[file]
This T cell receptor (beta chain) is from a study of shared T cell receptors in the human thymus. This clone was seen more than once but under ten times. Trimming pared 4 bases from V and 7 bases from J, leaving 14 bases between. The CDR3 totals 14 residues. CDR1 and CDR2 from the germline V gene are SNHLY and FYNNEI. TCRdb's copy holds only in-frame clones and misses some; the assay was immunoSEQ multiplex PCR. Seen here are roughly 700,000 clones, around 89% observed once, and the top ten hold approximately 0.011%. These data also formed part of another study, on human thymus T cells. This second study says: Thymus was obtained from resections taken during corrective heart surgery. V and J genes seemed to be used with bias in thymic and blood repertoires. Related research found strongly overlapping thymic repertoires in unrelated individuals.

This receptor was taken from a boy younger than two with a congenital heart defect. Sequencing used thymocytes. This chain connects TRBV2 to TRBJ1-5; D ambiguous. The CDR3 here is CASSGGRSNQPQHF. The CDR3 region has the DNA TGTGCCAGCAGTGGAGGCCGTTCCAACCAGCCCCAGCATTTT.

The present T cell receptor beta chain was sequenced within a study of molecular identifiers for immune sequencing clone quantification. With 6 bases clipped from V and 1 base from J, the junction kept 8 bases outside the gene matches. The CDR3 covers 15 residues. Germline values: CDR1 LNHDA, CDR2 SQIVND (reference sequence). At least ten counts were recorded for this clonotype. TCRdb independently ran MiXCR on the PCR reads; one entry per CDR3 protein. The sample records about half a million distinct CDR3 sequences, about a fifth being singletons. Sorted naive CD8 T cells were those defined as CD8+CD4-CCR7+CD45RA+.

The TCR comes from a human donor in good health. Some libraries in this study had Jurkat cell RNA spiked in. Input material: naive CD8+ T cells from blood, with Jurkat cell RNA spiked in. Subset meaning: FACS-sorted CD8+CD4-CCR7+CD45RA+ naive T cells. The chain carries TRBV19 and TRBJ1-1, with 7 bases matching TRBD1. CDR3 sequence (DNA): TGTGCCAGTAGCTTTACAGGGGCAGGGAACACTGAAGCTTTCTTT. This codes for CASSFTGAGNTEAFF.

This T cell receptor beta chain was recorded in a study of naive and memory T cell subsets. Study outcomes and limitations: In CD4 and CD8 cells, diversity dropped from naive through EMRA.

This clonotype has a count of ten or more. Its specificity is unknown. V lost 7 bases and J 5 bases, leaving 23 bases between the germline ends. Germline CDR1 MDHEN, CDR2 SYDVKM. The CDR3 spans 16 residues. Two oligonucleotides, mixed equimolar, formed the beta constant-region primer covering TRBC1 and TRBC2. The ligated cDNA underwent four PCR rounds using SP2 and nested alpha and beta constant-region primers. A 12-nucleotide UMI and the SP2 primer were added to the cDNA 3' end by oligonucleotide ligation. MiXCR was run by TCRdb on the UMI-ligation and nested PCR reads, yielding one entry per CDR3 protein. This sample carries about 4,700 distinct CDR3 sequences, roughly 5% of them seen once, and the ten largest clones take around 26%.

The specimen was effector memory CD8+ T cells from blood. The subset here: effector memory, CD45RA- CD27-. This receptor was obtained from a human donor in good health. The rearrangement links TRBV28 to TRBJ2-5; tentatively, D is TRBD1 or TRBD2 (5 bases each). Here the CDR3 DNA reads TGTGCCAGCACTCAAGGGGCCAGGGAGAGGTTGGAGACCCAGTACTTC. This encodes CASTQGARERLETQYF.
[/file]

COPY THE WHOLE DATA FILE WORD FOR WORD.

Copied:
This T cell receptor (beta chain) is from a study of shared T cell receptors in the human thymus. This clone was seen more than once but under ten times. Trimming pared 4 bases from V and 7 bases from J, leaving 14 bases between. The CDR3 totals 14 residues. CDR1 and CDR2 from the germline V gene are SNHLY and FYNNEI. TCRdb's copy holds only in-frame clones and misses some; the assay was immunoSEQ multiplex PCR. Seen here are roughly 700,000 clones, around 89% observed once, and the top ten hold approximately 0.011%. These data also formed part of another study, on human thymus T cells. This second study says: Thymus was obtained from resections taken during corrective heart surgery. V and J genes seemed to be used with bias in thymic and blood repertoires. Related research found strongly overlapping thymic repertoires in unrelated individuals.

This receptor was taken from a boy younger than two with a congenital heart defect. Sequencing used thymocytes. This chain connects TRBV2 to TRBJ1-5; D ambiguous. The CDR3 here is CASSGGRSNQPQHF. The CDR3 region has the DNA TGTGCCAGCAGTGGAGGCCGTTCCAACCAGCCCCAGCATTTT.

The present T cell receptor beta chain was sequenced within a study of molecular identifiers for immune sequencing clone quantification. With 6 bases clipped from V and 1 base from J, the junction kept 8 bases outside the gene matches. The CDR3 covers 15 residues. Germline values: CDR1 LNHDA, CDR2 SQIVND (reference sequence). At least ten counts were recorded for this clonotype. TCRdb independently ran MiXCR on the PCR reads; one entry per CDR3 protein. The sample records about half a million distinct CDR3 sequences, about a fifth being singletons. Sorted naive CD8 T cells were those defined as CD8+CD4-CCR7+CD45RA+.

The TCR comes from a human donor in good health. Some libraries in this study had Jurkat cell RNA spiked in. Input material: naive CD8+ T cells from blood, with Jurkat cell RNA spiked in. Subset meaning: FACS-sorted CD8+CD4-CCR7+CD45RA+ naive T cells. The chain carries TRBV19 and TRBJ1-1, with 7 bases matching TRBD1. CDR3 sequence (DNA): TGTGCCAGTAGCTTTACAGGGGCAGGGAACACTGAAGCTTTCTTT. This codes for CASSFTGAGNTEAFF.

This T cell receptor beta chain was recorded in a study of naive and memory T cell subsets. Study outcomes and limitations: In CD4 and CD8 cells, diversity dropped from naive through EMRA.

This clonotype has a count of ten or more. Its specificity is unknown. V lost 7 bases and J 5 bases, leaving 23 bases between the germline ends. Germline CDR1 MDHEN, CDR2 SYDVKM. The CDR3 spans 16 residues. Two oligonucleotides, mixed equimolar, formed the beta constant-region primer covering TRBC1 and TRBC2. The ligated cDNA underwent four PCR rounds using SP2 and nested alpha and beta constant-region primers. A 12-nucleotide UMI and the SP2 primer were added to the cDNA 3' end by oligonucleotide ligation. MiXCR was run by TCRdb on the UMI-ligation and nested PCR reads, yielding one entry per CDR3 protein. This sample carries about 4,700 distinct CDR3 sequences, roughly 5% of them seen once, and the ten largest clones take around 26%.

The specimen was effector memory CD8+ T cells from blood. The subset here: effector memory, CD45RA- CD27-. This receptor was obtained from a human donor in good health. The rearrangement links TRBV28 to TRBJ2-5; tentatively, D is TRBD1 or TRBD2 (5 bases each). Here the CDR3 DNA reads TGTGCCAGCACTCAAGGGGCCAGGGAGAGGTTGGAGACCCAGTACTTC. This encodes CASTQGARERLETQYF.